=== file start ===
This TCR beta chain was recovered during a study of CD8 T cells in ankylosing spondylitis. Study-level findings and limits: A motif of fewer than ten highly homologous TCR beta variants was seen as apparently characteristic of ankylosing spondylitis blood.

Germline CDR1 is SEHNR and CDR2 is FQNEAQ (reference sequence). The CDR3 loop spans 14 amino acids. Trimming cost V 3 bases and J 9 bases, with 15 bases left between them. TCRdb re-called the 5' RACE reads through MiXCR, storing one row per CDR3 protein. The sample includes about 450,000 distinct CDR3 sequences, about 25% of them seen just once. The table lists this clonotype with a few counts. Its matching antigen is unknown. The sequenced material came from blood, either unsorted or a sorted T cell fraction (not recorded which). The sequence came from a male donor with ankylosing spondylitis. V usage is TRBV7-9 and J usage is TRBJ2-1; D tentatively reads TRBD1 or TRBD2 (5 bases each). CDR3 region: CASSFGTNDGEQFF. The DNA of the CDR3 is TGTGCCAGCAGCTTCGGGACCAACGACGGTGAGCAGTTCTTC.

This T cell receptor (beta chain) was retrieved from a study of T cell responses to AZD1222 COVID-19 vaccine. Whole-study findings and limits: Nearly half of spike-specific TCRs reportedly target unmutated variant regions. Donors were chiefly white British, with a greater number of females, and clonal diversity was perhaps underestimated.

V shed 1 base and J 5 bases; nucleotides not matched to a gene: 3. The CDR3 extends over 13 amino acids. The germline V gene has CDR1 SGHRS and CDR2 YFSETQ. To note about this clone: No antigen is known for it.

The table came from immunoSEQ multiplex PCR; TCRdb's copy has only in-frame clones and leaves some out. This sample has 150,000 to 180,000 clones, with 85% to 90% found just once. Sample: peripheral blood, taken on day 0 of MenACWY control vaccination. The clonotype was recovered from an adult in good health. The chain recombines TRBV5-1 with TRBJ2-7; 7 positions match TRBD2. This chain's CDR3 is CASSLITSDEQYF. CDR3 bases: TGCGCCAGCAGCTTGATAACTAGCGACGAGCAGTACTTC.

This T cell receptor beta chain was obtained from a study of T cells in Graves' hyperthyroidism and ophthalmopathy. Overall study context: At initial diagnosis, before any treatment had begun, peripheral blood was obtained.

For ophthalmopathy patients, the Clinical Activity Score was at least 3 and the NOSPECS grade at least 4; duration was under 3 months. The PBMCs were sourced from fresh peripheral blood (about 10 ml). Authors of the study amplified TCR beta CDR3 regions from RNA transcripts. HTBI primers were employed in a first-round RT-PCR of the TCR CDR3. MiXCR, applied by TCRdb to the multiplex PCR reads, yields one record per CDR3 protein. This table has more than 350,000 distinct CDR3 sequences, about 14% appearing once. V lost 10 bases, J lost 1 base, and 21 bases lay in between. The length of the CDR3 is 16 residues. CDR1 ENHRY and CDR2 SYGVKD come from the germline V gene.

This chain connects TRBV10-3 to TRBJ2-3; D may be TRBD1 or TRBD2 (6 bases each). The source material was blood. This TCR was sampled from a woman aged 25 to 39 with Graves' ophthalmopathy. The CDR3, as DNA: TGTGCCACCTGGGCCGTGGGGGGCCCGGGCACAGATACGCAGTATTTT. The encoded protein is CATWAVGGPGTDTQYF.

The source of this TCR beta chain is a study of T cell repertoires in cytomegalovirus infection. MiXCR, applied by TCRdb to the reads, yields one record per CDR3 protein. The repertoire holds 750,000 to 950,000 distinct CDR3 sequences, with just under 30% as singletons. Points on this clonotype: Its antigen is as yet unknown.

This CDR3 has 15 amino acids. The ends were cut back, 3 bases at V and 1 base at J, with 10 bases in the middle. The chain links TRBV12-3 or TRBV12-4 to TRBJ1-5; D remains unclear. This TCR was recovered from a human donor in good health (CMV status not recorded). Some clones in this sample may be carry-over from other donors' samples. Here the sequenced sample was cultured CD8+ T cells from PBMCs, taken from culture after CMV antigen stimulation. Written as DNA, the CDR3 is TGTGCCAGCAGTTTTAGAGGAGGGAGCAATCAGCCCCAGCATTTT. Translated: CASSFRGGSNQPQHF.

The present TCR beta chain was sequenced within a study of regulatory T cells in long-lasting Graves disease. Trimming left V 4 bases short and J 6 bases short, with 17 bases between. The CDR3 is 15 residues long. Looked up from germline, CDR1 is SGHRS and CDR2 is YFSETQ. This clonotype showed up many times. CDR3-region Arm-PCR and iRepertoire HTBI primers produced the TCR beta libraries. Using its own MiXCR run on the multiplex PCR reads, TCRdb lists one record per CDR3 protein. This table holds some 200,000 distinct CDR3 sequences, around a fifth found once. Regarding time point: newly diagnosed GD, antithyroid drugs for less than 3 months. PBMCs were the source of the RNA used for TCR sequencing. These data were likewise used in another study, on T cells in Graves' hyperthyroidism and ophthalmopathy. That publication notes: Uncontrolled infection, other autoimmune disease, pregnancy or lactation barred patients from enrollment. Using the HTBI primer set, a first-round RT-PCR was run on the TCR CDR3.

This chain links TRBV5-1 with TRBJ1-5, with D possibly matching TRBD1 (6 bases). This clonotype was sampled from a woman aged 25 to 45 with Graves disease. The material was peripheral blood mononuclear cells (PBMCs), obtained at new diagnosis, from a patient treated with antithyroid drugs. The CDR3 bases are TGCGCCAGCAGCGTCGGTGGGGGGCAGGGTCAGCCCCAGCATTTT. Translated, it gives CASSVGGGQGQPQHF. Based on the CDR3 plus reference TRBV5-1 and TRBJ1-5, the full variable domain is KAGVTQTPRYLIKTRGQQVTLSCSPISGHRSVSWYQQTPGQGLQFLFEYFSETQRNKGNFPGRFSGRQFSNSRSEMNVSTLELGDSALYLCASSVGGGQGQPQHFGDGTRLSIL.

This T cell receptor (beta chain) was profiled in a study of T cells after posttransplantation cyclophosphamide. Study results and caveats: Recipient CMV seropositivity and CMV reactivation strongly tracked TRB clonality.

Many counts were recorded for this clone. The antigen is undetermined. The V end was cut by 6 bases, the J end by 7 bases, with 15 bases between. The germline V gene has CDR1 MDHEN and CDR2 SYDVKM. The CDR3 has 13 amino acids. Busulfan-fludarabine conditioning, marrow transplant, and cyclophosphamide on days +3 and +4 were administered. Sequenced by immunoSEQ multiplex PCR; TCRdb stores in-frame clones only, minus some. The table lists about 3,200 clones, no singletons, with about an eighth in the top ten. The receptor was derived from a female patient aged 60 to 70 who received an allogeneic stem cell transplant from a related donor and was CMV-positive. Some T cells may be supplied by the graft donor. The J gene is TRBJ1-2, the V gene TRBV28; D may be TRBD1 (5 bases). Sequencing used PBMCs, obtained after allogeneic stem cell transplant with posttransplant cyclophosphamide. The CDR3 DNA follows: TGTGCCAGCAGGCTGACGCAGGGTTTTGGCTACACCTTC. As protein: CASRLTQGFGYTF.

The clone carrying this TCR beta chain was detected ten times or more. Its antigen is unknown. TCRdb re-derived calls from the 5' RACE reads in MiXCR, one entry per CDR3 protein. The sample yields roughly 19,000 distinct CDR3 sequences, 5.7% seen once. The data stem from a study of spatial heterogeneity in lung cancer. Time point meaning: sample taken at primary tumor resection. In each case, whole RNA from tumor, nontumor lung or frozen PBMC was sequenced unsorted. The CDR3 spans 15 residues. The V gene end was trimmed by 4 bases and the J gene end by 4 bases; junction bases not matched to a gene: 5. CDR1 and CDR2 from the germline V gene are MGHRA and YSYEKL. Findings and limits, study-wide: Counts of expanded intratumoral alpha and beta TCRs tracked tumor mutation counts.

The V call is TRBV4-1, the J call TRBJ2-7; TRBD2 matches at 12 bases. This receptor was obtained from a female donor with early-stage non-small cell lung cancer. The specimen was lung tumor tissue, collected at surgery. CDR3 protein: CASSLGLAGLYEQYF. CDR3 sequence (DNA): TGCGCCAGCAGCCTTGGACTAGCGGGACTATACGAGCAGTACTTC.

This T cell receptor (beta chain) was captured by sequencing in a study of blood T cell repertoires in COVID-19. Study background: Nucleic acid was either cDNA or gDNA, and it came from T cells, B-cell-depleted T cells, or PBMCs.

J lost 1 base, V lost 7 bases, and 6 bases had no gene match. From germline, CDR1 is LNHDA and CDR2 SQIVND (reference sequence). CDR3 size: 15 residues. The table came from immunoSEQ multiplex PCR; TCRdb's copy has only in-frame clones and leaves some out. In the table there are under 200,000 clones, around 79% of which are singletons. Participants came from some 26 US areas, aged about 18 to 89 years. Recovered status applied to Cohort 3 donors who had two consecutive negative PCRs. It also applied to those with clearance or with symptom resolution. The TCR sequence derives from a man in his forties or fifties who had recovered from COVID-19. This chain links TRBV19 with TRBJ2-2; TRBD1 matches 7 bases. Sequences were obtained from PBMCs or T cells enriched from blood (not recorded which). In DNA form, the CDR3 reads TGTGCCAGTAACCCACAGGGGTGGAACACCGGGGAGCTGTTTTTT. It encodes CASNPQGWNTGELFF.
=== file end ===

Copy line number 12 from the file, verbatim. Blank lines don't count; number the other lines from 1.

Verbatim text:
This chain links TRBV5-1 with TRBJ1-5, with D possibly matching TRBD1 (6 bases). This clonotype was sampled from a woman aged 25 to 45 with Graves disease. The material was peripheral blood mononuclear cells (PBMCs), obtained at new diagnosis, from a patient treated with antithyroid drugs. The CDR3 bases are TGCGCCAGCAGCGTCGGTGGGGGGCAGGGTCAGCCCCAGCATTTT. Translated, it gives CASSVGGGQGQPQHF. Based on the CDR3 plus reference TRBV5-1 and TRBJ1-5, the full variable domain is KAGVTQTPRYLIKTRGQQVTLSCSPISGHRSVSWYQQTPGQGLQFLFEYFSETQRNKGNFPGRFSGRQFSNSRSEMNVSTLELGDSALYLCASSVGGGQGQPQHFGDGTRLSIL.